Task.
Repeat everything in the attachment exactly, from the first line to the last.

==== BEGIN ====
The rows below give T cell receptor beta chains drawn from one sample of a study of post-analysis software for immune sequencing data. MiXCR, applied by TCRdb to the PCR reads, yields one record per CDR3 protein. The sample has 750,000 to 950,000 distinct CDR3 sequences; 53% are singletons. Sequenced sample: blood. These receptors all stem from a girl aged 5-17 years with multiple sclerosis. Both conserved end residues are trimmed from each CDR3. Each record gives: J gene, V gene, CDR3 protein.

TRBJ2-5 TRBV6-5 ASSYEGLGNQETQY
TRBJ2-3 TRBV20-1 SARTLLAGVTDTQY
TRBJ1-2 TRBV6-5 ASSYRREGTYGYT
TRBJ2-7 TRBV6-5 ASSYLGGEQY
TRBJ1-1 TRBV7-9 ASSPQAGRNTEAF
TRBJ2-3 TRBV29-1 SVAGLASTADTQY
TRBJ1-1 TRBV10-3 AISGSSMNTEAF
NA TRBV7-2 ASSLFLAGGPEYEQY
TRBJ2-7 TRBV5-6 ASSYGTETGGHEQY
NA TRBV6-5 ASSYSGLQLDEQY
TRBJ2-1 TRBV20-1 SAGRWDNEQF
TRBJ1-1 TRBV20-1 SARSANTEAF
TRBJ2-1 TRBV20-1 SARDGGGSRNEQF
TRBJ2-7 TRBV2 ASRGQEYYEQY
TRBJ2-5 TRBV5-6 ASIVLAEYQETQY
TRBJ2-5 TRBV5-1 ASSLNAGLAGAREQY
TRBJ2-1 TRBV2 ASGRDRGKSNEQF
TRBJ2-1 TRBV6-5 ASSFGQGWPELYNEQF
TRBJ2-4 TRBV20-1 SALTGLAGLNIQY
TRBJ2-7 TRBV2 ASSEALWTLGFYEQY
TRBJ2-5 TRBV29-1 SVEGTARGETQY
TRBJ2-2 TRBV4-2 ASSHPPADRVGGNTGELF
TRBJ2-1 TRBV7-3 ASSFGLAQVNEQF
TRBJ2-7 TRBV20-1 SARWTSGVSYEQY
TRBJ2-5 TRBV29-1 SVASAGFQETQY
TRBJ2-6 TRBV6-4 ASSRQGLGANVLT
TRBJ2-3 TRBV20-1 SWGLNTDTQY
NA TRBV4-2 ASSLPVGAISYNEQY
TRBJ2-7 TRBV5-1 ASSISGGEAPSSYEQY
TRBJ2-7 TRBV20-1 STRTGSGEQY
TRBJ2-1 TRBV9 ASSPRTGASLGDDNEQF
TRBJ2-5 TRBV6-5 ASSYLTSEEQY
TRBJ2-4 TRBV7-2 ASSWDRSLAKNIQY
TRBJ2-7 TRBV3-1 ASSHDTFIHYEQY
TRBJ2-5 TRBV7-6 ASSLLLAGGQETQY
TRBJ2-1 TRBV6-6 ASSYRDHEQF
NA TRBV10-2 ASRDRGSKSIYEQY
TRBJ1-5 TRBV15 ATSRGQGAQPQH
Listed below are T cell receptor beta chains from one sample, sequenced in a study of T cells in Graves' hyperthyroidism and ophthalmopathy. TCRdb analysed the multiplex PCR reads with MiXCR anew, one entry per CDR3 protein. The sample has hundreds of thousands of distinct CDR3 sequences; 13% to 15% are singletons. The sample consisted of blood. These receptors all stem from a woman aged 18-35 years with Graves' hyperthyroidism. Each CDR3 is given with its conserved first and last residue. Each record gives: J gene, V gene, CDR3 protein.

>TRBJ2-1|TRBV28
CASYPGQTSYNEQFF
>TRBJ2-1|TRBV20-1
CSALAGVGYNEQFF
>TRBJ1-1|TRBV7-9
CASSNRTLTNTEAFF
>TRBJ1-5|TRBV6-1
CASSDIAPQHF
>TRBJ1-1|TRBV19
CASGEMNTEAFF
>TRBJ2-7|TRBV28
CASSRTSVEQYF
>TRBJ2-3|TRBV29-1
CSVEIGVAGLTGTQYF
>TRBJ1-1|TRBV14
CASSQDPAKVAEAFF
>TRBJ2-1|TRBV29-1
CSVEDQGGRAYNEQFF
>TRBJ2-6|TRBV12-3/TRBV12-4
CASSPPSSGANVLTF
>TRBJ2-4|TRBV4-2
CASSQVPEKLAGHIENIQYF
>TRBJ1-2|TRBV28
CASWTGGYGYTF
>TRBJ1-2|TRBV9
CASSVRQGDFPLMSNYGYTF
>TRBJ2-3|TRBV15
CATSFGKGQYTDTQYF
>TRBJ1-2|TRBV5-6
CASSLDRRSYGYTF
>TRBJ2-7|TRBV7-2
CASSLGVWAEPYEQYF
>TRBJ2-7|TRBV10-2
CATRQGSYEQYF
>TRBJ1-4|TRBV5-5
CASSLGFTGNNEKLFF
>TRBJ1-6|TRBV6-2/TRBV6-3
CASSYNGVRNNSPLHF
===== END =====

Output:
The rows below give T cell receptor beta chains drawn from one sample of a study of post-analysis software for immune sequencing data. MiXCR, applied by TCRdb to the PCR reads, yields one record per CDR3 protein. The sample has 750,000 to 950,000 distinct CDR3 sequences; 53% are singletons. Sequenced sample: blood. These receptors all stem from a girl aged 5-17 years with multiple sclerosis. Both conserved end residues are trimmed from each CDR3. Each record gives: J gene, V gene, CDR3 protein.

TRBJ2-5 TRBV6-5 ASSYEGLGNQETQY
TRBJ2-3 TRBV20-1 SARTLLAGVTDTQY
TRBJ1-2 TRBV6-5 ASSYRREGTYGYT
TRBJ2-7 TRBV6-5 ASSYLGGEQY
TRBJ1-1 TRBV7-9 ASSPQAGRNTEAF
TRBJ2-3 TRBV29-1 SVAGLASTADTQY
TRBJ1-1 TRBV10-3 AISGSSMNTEAF
NA TRBV7-2 ASSLFLAGGPEYEQY
TRBJ2-7 TRBV5-6 ASSYGTETGGHEQY
NA TRBV6-5 ASSYSGLQLDEQY
TRBJ2-1 TRBV20-1 SAGRWDNEQF
TRBJ1-1 TRBV20-1 SARSANTEAF
TRBJ2-1 TRBV20-1 SARDGGGSRNEQF
TRBJ2-7 TRBV2 ASRGQEYYEQY
TRBJ2-5 TRBV5-6 ASIVLAEYQETQY
TRBJ2-5 TRBV5-1 ASSLNAGLAGAREQY
TRBJ2-1 TRBV2 ASGRDRGKSNEQF
TRBJ2-1 TRBV6-5 ASSFGQGWPELYNEQF
TRBJ2-4 TRBV20-1 SALTGLAGLNIQY
TRBJ2-7 TRBV2 ASSEALWTLGFYEQY
TRBJ2-5 TRBV29-1 SVEGTARGETQY
TRBJ2-2 TRBV4-2 ASSHPPADRVGGNTGELF
TRBJ2-1 TRBV7-3 ASSFGLAQVNEQF
TRBJ2-7 TRBV20-1 SARWTSGVSYEQY
TRBJ2-5 TRBV29-1 SVASAGFQETQY
TRBJ2-6 TRBV6-4 ASSRQGLGANVLT
TRBJ2-3 TRBV20-1 SWGLNTDTQY
NA TRBV4-2 ASSLPVGAISYNEQY
TRBJ2-7 TRBV5-1 ASSISGGEAPSSYEQY
TRBJ2-7 TRBV20-1 STRTGSGEQY
TRBJ2-1 TRBV9 ASSPRTGASLGDDNEQF
TRBJ2-5 TRBV6-5 ASSYLTSEEQY
TRBJ2-4 TRBV7-2 ASSWDRSLAKNIQY
TRBJ2-7 TRBV3-1 ASSHDTFIHYEQY
TRBJ2-5 TRBV7-6 ASSLLLAGGQETQY
TRBJ2-1 TRBV6-6 ASSYRDHEQF
NA TRBV10-2 ASRDRGSKSIYEQY
TRBJ1-5 TRBV15 ATSRGQGAQPQH
Listed below are T cell receptor beta chains from one sample, sequenced in a study of T cells in Graves' hyperthyroidism and ophthalmopathy. TCRdb analysed the multiplex PCR reads with MiXCR anew, one entry per CDR3 protein. The sample has hundreds of thousands of distinct CDR3 sequences; 13% to 15% are singletons. The sample consisted of blood. These receptors all stem from a woman aged 18-35 years with Graves' hyperthyroidism. Each CDR3 is given with its conserved first and last residue. Each record gives: J gene, V gene, CDR3 protein.

>TRBJ2-1|TRBV28
CASYPGQTSYNEQFF
>TRBJ2-1|TRBV20-1
CSALAGVGYNEQFF
>TRBJ1-1|TRBV7-9
CASSNRTLTNTEAFF
>TRBJ1-5|TRBV6-1
CASSDIAPQHF
>TRBJ1-1|TRBV19
CASGEMNTEAFF
>TRBJ2-7|TRBV28
CASSRTSVEQYF
>TRBJ2-3|TRBV29-1
CSVEIGVAGLTGTQYF
>TRBJ1-1|TRBV14
CASSQDPAKVAEAFF
>TRBJ2-1|TRBV29-1
CSVEDQGGRAYNEQFF
>TRBJ2-6|TRBV12-3/TRBV12-4
CASSPPSSGANVLTF
>TRBJ2-4|TRBV4-2
CASSQVPEKLAGHIENIQYF
>TRBJ1-2|TRBV28
CASWTGGYGYTF
>TRBJ1-2|TRBV9
CASSVRQGDFPLMSNYGYTF
>TRBJ2-3|TRBV15
CATSFGKGQYTDTQYF
>TRBJ1-2|TRBV5-6
CASSLDRRSYGYTF
>TRBJ2-7|TRBV7-2
CASSLGVWAEPYEQYF
>TRBJ2-7|TRBV10-2
CATRQGSYEQYF
>TRBJ1-4|TRBV5-5
CASSLGFTGNNEKLFF
>TRBJ1-6|TRBV6-2/TRBV6-3
CASSYNGVRNNSPLHF